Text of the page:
14

Is it possible to cast an object to a desired type using System.Type? as the reference?

I had a search and the general consensus was no, although I was hoping there may be some aids introduced in C# 4.0 that could help me.

I.e. the below will not work, but the pseudocode is what I would like.

object o = null;
var t = typeof(string);
...
string foo = (t)o;

Edit: I need use XmlSerializer to reconstruct / deserialize to the type stored in t

3
  • What would you expect the compile-time type of foo to be? What are you really trying to achieve? Explaining the bigger picture would help a lot.
    – Jon Skeet
    Dec 9, 2011 at 16:11
  • If you try to write a sample usage, you'll see that your question is meaningless.
    – SLaks
    Dec 9, 2011 at 16:11
  • Even for the XmlSerializer, I fail to see why you would need this cast. Can you add a code showing what you're trying to do, even if this code doesn't work? Dec 9, 2011 at 16:28

4 Answers 4

24

Have a look at:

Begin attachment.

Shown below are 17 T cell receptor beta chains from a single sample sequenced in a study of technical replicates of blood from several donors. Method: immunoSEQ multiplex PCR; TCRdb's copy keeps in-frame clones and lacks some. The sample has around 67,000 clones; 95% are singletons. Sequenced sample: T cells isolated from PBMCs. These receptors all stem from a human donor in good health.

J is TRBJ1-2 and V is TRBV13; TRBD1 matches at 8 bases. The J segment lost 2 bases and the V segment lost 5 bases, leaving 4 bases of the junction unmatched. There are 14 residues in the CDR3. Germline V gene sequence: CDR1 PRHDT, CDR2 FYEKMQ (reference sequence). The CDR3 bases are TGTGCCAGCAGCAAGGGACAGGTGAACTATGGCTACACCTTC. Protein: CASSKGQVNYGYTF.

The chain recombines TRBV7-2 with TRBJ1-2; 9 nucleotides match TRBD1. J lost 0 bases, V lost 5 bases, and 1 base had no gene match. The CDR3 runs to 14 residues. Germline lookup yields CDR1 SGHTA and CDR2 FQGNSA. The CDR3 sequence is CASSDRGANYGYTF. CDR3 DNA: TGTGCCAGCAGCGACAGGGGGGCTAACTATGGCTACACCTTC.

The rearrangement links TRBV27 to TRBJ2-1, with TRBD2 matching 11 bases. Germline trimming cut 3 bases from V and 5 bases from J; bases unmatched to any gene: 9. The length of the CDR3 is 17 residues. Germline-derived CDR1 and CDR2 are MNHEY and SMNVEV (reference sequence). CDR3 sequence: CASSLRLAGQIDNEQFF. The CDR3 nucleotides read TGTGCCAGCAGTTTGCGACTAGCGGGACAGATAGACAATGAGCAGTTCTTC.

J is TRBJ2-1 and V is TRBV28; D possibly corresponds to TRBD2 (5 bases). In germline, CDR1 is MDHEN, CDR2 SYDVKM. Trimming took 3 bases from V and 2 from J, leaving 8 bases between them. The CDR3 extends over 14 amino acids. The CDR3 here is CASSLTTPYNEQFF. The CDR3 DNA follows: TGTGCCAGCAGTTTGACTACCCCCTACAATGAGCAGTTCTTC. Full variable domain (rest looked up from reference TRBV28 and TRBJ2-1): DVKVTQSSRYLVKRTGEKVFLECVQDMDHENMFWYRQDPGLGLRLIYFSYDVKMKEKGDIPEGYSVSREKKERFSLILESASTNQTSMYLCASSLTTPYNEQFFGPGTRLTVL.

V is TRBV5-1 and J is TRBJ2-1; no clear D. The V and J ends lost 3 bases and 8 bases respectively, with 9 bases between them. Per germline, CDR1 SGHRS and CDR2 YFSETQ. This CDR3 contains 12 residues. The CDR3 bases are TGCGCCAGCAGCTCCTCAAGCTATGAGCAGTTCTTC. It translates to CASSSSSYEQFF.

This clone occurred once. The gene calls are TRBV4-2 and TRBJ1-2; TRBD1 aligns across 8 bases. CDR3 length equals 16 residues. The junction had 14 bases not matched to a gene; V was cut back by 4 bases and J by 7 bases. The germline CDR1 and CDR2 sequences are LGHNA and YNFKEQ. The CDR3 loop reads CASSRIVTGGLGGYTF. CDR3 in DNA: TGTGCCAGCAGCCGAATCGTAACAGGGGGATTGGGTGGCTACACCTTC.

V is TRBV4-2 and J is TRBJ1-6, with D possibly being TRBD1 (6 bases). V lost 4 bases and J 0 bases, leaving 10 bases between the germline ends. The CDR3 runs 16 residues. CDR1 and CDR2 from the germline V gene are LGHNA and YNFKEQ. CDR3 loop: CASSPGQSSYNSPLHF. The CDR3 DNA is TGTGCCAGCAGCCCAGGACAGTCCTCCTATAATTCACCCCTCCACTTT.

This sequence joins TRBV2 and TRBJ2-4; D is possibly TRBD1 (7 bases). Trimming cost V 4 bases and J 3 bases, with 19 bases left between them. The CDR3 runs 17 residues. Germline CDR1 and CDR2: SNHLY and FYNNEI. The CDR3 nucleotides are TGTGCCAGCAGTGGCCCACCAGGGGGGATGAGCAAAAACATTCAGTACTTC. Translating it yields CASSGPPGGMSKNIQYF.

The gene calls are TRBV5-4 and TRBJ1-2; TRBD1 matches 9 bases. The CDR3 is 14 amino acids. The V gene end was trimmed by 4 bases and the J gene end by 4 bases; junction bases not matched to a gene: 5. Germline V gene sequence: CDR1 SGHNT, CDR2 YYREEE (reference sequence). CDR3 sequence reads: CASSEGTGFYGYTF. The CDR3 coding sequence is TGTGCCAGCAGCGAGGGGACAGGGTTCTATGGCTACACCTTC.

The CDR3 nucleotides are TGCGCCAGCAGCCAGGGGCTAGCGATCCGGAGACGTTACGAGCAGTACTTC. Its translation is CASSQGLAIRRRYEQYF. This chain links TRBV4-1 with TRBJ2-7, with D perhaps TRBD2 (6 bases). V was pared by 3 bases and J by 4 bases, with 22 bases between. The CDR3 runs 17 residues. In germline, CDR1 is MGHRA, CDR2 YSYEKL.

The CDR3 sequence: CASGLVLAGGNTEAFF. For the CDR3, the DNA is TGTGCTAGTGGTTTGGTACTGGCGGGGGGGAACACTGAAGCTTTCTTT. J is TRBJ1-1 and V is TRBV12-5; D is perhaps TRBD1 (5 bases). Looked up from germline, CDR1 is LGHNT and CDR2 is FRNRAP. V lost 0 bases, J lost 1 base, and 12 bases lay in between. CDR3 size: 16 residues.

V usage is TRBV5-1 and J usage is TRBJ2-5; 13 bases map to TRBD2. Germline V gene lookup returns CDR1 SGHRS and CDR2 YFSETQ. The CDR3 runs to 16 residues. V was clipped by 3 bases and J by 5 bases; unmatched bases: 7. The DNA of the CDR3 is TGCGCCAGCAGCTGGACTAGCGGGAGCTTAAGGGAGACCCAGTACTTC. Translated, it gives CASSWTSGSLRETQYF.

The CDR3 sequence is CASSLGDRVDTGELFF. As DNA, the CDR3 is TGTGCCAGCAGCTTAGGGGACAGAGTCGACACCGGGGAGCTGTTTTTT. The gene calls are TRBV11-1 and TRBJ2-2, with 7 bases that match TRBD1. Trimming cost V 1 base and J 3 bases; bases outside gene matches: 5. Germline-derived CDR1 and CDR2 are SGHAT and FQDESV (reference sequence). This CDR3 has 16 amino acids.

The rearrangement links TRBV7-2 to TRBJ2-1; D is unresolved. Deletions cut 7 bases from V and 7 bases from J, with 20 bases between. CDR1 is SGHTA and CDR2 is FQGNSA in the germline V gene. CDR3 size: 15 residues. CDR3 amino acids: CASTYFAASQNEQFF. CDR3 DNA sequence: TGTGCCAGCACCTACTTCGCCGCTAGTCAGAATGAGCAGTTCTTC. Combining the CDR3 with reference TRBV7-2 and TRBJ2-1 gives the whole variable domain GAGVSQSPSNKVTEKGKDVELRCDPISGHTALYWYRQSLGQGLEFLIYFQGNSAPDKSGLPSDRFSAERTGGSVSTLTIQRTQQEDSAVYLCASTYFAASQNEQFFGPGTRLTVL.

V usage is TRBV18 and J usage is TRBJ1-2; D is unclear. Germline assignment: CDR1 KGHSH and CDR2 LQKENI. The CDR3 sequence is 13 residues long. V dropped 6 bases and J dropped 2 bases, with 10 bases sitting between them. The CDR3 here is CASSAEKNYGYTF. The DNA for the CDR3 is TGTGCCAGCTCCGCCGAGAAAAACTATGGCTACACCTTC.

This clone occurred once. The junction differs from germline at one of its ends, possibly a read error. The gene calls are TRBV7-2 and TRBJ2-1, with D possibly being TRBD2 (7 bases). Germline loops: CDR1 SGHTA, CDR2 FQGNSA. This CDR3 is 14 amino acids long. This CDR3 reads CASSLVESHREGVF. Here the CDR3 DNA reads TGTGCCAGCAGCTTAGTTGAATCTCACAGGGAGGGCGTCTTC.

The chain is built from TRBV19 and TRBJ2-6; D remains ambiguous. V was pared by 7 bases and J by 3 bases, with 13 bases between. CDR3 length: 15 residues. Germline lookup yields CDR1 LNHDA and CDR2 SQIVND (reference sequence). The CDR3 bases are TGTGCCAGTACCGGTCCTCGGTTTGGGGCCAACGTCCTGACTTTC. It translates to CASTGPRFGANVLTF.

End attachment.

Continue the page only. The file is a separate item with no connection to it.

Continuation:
var foo = Convert.ChangeType(o, typeof(string))
1
  • 1
    But Convert.ChangeType still returns the object type, i.e. it doesn't solve the problem?!
    – KUL
    May 6 at 15:19
3

That doesn't make sense.

Casting doesn't change an object at all; it just lets you use the object as the given type at compile-time.
If you don't know what type you're casting it to at compile-time, the cast is useless, since it wouldn't let you do anything with the casted expression.

2
  • Actually it can change an object, if it implements an 'explicit' operator. Dec 9, 2011 at 16:13
  • @KooKiz: Not at run-time. That will only happen if the compiler knows to call the operator.
    – SLaks
    Dec 9, 2011 at 16:15
1

No need to cast. The object doesn't change, your type of references (variables) changes when "casting".

0

I guess you are looking for something like System.ChangeType(). This works if the type implement IConvertible, and if it is convertible to the desired type ( of course this is not a cast )

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